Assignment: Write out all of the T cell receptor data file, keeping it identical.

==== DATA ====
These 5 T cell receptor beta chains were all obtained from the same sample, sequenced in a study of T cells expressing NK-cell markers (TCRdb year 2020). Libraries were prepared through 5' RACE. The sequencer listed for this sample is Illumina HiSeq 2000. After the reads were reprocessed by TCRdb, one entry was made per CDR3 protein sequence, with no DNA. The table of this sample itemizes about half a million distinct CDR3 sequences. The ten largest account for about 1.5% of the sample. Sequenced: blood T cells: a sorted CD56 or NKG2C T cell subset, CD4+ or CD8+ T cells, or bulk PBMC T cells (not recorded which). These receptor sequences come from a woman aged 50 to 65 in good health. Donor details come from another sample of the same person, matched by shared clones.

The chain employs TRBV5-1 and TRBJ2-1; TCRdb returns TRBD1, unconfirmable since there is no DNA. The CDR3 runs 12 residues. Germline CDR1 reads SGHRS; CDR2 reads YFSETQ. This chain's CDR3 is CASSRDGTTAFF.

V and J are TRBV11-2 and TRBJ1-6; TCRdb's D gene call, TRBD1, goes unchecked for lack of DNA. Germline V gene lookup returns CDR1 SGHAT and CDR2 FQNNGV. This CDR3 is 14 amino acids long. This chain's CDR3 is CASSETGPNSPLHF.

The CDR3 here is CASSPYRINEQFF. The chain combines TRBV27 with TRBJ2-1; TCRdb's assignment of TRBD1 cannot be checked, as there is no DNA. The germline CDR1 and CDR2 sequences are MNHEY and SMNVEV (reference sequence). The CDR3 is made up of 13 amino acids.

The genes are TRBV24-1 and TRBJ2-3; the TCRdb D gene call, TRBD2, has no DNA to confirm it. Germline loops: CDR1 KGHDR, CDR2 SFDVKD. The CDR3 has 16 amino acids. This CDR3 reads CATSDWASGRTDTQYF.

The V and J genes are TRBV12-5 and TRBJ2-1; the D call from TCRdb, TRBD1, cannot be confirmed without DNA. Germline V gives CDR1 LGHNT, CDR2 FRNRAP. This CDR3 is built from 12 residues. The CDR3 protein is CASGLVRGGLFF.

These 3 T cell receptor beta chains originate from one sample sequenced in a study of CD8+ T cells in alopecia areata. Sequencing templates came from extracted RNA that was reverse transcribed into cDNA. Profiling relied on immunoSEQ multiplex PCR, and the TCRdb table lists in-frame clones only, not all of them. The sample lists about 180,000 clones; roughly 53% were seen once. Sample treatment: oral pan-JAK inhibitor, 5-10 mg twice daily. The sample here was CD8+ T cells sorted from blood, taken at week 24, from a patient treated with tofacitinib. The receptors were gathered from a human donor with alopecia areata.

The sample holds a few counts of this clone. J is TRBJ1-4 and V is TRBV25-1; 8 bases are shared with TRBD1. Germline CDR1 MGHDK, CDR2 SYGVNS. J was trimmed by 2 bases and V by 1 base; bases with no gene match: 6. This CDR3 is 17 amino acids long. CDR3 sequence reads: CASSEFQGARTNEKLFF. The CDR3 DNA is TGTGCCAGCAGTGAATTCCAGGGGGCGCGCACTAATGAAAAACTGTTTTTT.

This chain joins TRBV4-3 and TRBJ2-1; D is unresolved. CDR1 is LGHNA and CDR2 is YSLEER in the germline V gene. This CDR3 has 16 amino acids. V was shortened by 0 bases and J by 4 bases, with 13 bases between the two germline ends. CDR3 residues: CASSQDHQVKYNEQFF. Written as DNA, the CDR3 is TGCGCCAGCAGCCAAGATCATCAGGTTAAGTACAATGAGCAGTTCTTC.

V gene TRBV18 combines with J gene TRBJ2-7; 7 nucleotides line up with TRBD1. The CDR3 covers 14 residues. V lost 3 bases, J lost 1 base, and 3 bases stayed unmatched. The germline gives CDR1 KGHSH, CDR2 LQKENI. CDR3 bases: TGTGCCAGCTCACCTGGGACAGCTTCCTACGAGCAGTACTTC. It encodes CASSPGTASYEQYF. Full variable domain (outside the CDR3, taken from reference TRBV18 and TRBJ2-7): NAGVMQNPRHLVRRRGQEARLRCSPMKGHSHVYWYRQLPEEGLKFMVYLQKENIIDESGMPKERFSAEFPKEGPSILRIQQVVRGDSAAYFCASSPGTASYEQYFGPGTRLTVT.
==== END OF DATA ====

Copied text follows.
These 5 T cell receptor beta chains were all obtained from the same sample, sequenced in a study of T cells expressing NK-cell markers (TCRdb year 2020). Libraries were prepared through 5' RACE. The sequencer listed for this sample is Illumina HiSeq 2000. After the reads were reprocessed by TCRdb, one entry was made per CDR3 protein sequence, with no DNA. The table of this sample itemizes about half a million distinct CDR3 sequences. The ten largest account for about 1.5% of the sample. Sequenced: blood T cells: a sorted CD56 or NKG2C T cell subset, CD4+ or CD8+ T cells, or bulk PBMC T cells (not recorded which). These receptor sequences come from a woman aged 50 to 65 in good health. Donor details come from another sample of the same person, matched by shared clones.

The chain employs TRBV5-1 and TRBJ2-1; TCRdb returns TRBD1, unconfirmable since there is no DNA. The CDR3 runs 12 residues. Germline CDR1 reads SGHRS; CDR2 reads YFSETQ. This chain's CDR3 is CASSRDGTTAFF.

V and J are TRBV11-2 and TRBJ1-6; TCRdb's D gene call, TRBD1, goes unchecked for lack of DNA. Germline V gene lookup returns CDR1 SGHAT and CDR2 FQNNGV. This CDR3 is 14 amino acids long. This chain's CDR3 is CASSETGPNSPLHF.

The CDR3 here is CASSPYRINEQFF. The chain combines TRBV27 with TRBJ2-1; TCRdb's assignment of TRBD1 cannot be checked, as there is no DNA. The germline CDR1 and CDR2 sequences are MNHEY and SMNVEV (reference sequence). The CDR3 is made up of 13 amino acids.

The genes are TRBV24-1 and TRBJ2-3; the TCRdb D gene call, TRBD2, has no DNA to confirm it. Germline loops: CDR1 KGHDR, CDR2 SFDVKD. The CDR3 has 16 amino acids. This CDR3 reads CATSDWASGRTDTQYF.

The V and J genes are TRBV12-5 and TRBJ2-1; the D call from TCRdb, TRBD1, cannot be confirmed without DNA. Germline V gives CDR1 LGHNT, CDR2 FRNRAP. This CDR3 is built from 12 residues. The CDR3 protein is CASGLVRGGLFF.

These 3 T cell receptor beta chains originate from one sample sequenced in a study of CD8+ T cells in alopecia areata. Sequencing templates came from extracted RNA that was reverse transcribed into cDNA. Profiling relied on immunoSEQ multiplex PCR, and the TCRdb table lists in-frame clones only, not all of them. The sample lists about 180,000 clones; roughly 53% were seen once. Sample treatment: oral pan-JAK inhibitor, 5-10 mg twice daily. The sample here was CD8+ T cells sorted from blood, taken at week 24, from a patient treated with tofacitinib. The receptors were gathered from a human donor with alopecia areata.

The sample holds a few counts of this clone. J is TRBJ1-4 and V is TRBV25-1; 8 bases are shared with TRBD1. Germline CDR1 MGHDK, CDR2 SYGVNS. J was trimmed by 2 bases and V by 1 base; bases with no gene match: 6. This CDR3 is 17 amino acids long. CDR3 sequence reads: CASSEFQGARTNEKLFF. The CDR3 DNA is TGTGCCAGCAGTGAATTCCAGGGGGCGCGCACTAATGAAAAACTGTTTTTT.

This chain joins TRBV4-3 and TRBJ2-1; D is unresolved. CDR1 is LGHNA and CDR2 is YSLEER in the germline V gene. This CDR3 has 16 amino acids. V was shortened by 0 bases and J by 4 bases, with 13 bases between the two germline ends. CDR3 residues: CASSQDHQVKYNEQFF. Written as DNA, the CDR3 is TGCGCCAGCAGCCAAGATCATCAGGTTAAGTACAATGAGCAGTTCTTC.

V gene TRBV18 combines with J gene TRBJ2-7; 7 nucleotides line up with TRBD1. The CDR3 covers 14 residues. V lost 3 bases, J lost 1 base, and 3 bases stayed unmatched. The germline gives CDR1 KGHSH, CDR2 LQKENI. CDR3 bases: TGTGCCAGCTCACCTGGGACAGCTTCCTACGAGCAGTACTTC. It encodes CASSPGTASYEQYF. Full variable domain (outside the CDR3, taken from reference TRBV18 and TRBJ2-7): NAGVMQNPRHLVRRRGQEARLRCSPMKGHSHVYWYRQLPEEGLKFMVYLQKENIIDESGMPKERFSAEFPKEGPSILRIQQVVRGDSAAYFCASSPGTASYEQYFGPGTRLTVT.